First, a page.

Now Showing at Home

Alien Anthology (Blu-ray)





(OUT OF 10)

In my first Now Showing at Home column, delivered almost seven years ago, I said the then-just-released Alien Quadrilogy was one of the best DVD packages ever put together.

Well, the same now goes for the Alien franchise's Blu-ray release, a package that impresses on many levels.

Each of the four films is presented in both theatrical and restored or director's-cut versions. David Fincher's Alien 3 may benefit the most, even though the director refused to be involved in the DVD and Blu-ray releases. (He has disowned the film.) Restored footage makes the film a little too long, but does help the plot immensely. It actually qualifies as a good movie after the re-edit.

Alien Resurrection remains the worst of the four, but only because of a final act that goes completely bonkers. Until then, the movie is actually quite entertaining, even if it does turn Ripley into some sort of strange human-alien hybrid.

Alien and Aliens remain two of the finest horror films ever made. Ridley Scott, who got everything started with his ingenious fusion of horror and science fiction, restores some major plot elements to his film, including the notion of the alien cocooning and not killing victims. James Cameron's Aliens has a few unnecessary tweaks, like a sequence involving Newt's family, that neither hurt nor help the picture.

Happily, the Alien vs. Predator movies are nowhere to be found in this collection.

Grades: Both versions of Alien and Aliens get an A; Alien 3 (theatrical) C+, (restored) B-; both versions of Alien Resurrection C+.

SPECIAL FEATURES: A treasure trove of extras. Each film comes with commentaries (the Aliens one featuring Bill Paxton is the best) and deleted scenes. Then you get a disc chock-full of documentaries dedicated to each movie. They are reconfigured versions of the documentaries that were included on the DVD release, with "Enhancement Pods" adding a lot more material. You also get another disc full of features along with each film, like artwork, additional deleted scenes and more. Many, many hours of excellent viewing time can be spent with this one.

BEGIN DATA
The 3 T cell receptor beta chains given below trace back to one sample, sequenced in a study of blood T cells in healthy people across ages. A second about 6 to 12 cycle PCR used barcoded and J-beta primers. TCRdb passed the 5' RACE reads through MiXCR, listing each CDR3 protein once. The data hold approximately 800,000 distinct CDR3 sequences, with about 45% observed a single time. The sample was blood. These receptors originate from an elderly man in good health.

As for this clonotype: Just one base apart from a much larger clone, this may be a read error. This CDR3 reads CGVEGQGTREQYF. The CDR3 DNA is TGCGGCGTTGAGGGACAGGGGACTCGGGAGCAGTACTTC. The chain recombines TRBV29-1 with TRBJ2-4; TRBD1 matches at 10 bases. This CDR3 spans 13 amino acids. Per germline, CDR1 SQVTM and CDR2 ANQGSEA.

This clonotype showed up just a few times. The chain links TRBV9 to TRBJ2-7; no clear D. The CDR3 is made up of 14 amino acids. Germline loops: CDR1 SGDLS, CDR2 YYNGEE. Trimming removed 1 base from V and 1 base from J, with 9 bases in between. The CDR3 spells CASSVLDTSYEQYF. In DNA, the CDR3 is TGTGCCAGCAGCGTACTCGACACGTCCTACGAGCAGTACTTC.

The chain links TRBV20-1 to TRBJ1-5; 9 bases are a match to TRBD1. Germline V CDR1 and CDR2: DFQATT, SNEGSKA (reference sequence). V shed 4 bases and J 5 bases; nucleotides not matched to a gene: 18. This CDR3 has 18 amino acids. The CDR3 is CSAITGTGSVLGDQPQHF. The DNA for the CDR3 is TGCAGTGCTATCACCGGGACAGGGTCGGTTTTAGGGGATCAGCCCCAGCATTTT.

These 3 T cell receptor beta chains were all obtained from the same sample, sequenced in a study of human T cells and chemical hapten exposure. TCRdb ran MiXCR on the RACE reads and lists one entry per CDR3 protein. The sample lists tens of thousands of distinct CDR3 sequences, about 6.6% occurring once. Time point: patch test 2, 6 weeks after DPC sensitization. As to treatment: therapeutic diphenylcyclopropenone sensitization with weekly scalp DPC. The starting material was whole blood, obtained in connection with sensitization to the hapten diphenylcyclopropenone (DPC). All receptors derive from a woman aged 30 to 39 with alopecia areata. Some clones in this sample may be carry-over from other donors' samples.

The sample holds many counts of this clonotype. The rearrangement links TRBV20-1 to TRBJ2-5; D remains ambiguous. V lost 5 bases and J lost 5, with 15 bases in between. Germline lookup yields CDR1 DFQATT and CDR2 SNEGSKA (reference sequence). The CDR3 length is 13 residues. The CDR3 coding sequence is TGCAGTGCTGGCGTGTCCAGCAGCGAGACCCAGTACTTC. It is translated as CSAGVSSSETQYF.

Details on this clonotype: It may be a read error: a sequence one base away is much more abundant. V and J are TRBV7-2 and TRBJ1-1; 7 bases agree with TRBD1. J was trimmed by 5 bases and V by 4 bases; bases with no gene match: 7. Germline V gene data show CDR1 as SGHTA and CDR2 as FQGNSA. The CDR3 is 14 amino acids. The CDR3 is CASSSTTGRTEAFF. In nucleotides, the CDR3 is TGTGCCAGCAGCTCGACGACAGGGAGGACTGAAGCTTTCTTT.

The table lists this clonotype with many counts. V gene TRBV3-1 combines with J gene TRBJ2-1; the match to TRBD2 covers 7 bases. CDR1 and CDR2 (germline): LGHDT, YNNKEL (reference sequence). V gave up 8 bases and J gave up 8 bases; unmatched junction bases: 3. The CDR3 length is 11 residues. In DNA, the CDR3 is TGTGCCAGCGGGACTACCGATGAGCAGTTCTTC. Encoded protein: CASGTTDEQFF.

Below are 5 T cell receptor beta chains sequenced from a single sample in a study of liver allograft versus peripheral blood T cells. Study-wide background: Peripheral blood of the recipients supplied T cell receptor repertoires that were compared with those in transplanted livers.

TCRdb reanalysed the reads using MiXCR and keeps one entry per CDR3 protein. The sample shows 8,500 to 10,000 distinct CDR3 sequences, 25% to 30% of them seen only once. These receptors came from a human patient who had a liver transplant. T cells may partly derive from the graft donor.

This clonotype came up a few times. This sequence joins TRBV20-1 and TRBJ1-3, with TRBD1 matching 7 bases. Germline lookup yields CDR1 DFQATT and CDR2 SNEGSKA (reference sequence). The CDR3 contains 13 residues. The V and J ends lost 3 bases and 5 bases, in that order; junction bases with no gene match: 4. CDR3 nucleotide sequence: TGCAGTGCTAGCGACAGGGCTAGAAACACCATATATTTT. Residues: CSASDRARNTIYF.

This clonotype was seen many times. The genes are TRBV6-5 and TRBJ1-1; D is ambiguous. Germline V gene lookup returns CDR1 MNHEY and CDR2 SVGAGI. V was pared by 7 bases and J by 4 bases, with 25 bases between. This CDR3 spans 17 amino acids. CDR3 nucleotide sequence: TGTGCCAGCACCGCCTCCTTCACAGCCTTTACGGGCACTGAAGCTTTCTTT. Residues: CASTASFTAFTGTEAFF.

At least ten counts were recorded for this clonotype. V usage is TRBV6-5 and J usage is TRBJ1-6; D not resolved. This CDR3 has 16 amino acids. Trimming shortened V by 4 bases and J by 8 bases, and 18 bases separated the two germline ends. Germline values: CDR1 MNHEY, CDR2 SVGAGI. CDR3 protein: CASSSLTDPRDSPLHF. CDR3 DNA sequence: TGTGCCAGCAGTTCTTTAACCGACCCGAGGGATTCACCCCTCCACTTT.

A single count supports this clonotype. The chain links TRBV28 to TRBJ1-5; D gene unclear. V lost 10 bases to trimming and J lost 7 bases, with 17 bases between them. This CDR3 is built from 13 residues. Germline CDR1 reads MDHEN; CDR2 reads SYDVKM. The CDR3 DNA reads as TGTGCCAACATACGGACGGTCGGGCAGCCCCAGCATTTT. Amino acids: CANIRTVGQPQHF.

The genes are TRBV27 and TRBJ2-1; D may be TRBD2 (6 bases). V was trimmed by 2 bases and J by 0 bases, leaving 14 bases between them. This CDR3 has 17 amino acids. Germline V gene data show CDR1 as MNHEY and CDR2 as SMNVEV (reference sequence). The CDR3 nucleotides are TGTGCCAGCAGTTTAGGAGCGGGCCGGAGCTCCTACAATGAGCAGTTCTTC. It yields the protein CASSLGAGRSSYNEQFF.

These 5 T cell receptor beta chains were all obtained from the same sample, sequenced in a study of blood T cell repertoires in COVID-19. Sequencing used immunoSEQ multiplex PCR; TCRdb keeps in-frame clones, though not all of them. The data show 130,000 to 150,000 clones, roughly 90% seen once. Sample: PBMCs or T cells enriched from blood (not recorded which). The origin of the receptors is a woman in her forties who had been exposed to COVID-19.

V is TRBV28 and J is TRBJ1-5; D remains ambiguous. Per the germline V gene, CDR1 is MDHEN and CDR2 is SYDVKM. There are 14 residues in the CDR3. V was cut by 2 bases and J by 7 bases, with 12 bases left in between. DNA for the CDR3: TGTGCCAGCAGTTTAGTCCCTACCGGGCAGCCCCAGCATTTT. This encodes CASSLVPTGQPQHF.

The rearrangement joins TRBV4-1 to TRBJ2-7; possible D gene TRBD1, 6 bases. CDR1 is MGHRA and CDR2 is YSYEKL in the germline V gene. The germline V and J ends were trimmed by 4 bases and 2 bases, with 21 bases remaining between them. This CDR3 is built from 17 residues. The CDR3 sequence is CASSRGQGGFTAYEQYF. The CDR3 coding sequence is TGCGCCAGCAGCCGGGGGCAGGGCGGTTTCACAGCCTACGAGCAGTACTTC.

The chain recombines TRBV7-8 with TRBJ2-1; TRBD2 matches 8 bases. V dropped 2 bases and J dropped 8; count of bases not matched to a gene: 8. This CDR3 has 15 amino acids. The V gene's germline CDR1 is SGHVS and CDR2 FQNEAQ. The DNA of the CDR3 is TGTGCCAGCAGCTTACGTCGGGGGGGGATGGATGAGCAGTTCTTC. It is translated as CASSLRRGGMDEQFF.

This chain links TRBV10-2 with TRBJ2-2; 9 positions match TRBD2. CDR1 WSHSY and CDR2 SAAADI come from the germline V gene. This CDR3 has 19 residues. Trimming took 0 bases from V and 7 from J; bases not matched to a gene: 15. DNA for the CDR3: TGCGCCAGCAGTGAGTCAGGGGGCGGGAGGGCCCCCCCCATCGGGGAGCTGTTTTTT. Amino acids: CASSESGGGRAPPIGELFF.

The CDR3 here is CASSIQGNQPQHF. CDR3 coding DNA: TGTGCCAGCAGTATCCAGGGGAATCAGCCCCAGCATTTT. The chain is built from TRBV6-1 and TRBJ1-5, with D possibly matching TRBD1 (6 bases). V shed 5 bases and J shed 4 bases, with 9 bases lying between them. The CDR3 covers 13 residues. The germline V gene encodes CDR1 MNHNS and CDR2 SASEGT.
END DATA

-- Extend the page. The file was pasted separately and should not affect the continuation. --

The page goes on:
The best of the features would be the documentary covering the hell that was the Alien 3 production. I knew the production was a legendary mess, but I didn't know that Fincher, making his feature debut, had no script. There's a remarkable moment when the director blatantly calls Fox execs morons—into a microphone, on the set—for everybody to hear.

Also surprising is deleted footage of Paul Reiser's villain from Aliens in an alien cocoon, begging Ripley for assistance. She gives him a grenade and leaves him to die. I can understand why Cameron took this out: Reiser's character would've blown them both up had he been given a grenade.

Predators (Blu-ray)





(OUT OF 10)

After the Alien vs. Predator movies bombed, producer Robert Rodriguez became involved with the dreadlocked bad boys. The result, directed by Nimród Antal (funniest name ever), is a near-miss, but it does qualify as the best Predator movie since the Schwarzenegger original.

A bunch of killers, including Adrien Brody and Danny Trejo, are dropped on a mysterious planet where they are hunted by the title monsters. The Predators look great, and some of the action scenes have a lot of pop. But the film ultimately feels incomplete, and is partially ruined by a goofy performance by Laurence Fishburne.

Still, this is a step in the right direction, and the future is promising.

SPECIAL FEATURES: Rodriguez and Antal provide a commentary, and you get deleted and extended scenes. You also get some prequel motion comics and a feature on the rebirth of the franchise.

You Don't Know Jack





(OUT OF 10)

Al Pacino should just keep making HBO movies and miniseries, because this contains his best work since his turn as Roy Cohn in the network's Angels in America. He provides a dead-on and often surprisingly funny portrayal of Jack Kevorkian, aka Dr. Death. He won an Emmy for the portrayal, and he deserved it.

He's not alone in turning in an excellent performance. John Goodman, Brenda Vaccaro and Susan Sarandon are all great in supporting roles, and director Barry Levinson hasn't made a movie this good in many years. Actually, he hasn't really made anything worth watching since Sleeper in '96, so maybe he should stick with HBO, too.

The film inserts Pacino into archival footage, but it doesn't have that cheap, comical, Forrest Gump feel, because Pacino sells it.

Levinson and Pacino didn't make a film that unabashedly supports Kevorkian's views. In fact, they go to great lengths to capture what a peculiar man he can be.

SPECIAL FEATURES: The only special feature is a small behind-the-scenes documentary that features a couple of funny quips from Kevorkian himself.


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